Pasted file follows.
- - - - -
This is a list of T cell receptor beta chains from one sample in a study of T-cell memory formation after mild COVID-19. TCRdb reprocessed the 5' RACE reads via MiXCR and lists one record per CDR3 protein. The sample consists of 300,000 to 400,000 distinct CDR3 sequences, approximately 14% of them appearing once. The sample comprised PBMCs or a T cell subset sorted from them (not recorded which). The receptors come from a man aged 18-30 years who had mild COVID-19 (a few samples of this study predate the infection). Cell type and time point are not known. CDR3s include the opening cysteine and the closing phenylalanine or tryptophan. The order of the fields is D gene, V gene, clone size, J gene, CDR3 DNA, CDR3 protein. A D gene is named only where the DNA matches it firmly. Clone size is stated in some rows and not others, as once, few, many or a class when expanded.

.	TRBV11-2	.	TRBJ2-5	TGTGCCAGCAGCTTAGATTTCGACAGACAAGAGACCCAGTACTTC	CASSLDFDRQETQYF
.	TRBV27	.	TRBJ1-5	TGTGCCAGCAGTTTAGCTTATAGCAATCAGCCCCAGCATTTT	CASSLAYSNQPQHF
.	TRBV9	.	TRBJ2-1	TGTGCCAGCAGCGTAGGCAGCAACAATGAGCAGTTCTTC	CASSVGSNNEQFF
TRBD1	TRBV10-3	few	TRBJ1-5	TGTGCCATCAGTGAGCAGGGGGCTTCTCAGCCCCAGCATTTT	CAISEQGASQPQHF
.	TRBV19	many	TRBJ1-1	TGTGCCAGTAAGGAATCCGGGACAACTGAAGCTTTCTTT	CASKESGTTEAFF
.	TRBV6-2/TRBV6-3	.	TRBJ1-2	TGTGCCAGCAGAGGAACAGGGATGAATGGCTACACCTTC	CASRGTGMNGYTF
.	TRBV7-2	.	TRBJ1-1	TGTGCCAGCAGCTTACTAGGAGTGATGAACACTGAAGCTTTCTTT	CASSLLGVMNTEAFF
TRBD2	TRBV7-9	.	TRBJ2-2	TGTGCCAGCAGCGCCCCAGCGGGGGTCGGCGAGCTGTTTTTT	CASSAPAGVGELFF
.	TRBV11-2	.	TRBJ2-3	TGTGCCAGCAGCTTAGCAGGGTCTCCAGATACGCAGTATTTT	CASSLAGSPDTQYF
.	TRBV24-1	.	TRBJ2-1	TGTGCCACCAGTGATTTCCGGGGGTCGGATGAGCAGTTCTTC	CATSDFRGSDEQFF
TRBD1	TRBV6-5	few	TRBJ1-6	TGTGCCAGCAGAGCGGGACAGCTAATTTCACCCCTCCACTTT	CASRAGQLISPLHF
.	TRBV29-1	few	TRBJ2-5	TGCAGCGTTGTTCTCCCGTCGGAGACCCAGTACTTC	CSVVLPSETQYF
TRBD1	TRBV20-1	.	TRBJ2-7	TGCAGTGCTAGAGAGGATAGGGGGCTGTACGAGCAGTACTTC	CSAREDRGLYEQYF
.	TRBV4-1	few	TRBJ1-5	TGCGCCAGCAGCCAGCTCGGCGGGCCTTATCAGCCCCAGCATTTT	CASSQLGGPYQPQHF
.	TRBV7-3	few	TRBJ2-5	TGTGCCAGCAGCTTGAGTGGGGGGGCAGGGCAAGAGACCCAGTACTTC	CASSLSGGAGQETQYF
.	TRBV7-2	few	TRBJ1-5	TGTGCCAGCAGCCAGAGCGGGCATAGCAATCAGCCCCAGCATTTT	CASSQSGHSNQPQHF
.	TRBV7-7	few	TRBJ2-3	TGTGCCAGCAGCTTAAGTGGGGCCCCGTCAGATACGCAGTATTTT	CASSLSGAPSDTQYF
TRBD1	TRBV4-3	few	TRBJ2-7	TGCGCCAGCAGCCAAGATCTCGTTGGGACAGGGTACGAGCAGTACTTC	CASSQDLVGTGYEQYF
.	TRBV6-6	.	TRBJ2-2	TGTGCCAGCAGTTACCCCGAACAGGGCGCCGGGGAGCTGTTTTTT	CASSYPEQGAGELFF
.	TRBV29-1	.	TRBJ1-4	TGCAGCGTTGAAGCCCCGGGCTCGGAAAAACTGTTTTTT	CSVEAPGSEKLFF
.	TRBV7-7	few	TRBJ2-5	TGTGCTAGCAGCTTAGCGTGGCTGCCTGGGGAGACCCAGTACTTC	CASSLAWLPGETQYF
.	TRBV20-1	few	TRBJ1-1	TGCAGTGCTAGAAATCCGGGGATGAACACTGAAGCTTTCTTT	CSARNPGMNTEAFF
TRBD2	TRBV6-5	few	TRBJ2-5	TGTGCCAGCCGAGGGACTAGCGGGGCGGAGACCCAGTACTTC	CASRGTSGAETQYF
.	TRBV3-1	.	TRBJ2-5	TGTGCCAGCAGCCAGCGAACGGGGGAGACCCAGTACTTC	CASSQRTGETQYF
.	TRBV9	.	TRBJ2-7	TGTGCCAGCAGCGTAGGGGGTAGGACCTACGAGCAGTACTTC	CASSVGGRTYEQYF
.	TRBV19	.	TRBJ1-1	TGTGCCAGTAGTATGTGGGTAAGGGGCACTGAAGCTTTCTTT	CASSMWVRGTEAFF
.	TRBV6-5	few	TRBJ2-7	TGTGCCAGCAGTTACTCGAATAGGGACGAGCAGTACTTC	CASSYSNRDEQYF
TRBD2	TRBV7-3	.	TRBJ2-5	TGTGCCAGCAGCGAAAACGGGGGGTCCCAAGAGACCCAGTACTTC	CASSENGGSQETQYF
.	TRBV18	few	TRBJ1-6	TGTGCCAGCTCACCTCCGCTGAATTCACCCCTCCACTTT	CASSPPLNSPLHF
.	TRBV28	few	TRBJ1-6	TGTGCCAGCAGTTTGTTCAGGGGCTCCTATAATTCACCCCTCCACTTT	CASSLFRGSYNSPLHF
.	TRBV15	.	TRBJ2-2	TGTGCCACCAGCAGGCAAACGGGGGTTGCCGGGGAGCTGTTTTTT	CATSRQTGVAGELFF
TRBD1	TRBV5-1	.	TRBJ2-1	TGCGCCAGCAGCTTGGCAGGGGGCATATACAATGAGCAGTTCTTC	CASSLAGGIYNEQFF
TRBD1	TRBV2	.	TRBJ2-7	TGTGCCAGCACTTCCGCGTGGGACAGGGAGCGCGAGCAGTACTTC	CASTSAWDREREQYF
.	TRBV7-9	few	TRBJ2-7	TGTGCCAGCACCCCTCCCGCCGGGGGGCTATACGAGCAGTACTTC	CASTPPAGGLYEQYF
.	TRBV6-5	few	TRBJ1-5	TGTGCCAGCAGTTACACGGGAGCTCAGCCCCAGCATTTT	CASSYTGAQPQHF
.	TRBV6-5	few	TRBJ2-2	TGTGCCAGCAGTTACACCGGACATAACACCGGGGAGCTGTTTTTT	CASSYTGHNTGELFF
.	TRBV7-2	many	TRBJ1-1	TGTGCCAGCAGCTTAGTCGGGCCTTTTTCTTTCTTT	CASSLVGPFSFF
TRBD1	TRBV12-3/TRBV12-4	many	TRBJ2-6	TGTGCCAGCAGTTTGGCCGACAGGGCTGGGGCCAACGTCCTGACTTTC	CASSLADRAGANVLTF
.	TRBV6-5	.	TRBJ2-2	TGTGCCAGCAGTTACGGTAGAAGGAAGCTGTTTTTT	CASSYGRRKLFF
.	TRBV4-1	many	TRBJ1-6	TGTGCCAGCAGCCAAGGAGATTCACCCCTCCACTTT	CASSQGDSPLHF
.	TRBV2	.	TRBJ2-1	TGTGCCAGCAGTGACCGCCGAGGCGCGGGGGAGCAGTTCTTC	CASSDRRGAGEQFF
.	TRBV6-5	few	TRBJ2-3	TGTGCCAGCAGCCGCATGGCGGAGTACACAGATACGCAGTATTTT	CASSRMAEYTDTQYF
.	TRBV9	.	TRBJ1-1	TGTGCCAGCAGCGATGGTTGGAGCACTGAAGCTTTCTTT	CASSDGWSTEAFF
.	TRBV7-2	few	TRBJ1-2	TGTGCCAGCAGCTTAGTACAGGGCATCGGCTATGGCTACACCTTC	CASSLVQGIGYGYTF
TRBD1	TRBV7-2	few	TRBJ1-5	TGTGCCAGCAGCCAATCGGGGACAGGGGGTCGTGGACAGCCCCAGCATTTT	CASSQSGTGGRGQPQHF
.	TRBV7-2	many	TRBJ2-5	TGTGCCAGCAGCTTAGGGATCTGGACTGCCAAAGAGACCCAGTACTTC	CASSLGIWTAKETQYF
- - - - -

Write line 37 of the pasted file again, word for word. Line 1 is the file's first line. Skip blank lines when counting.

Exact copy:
.	TRBV6-5	few	TRBJ2-2	TGTGCCAGCAGTTACACCGGACATAACACCGGGGAGCTGTTTTTT	CASSYTGHNTGELFF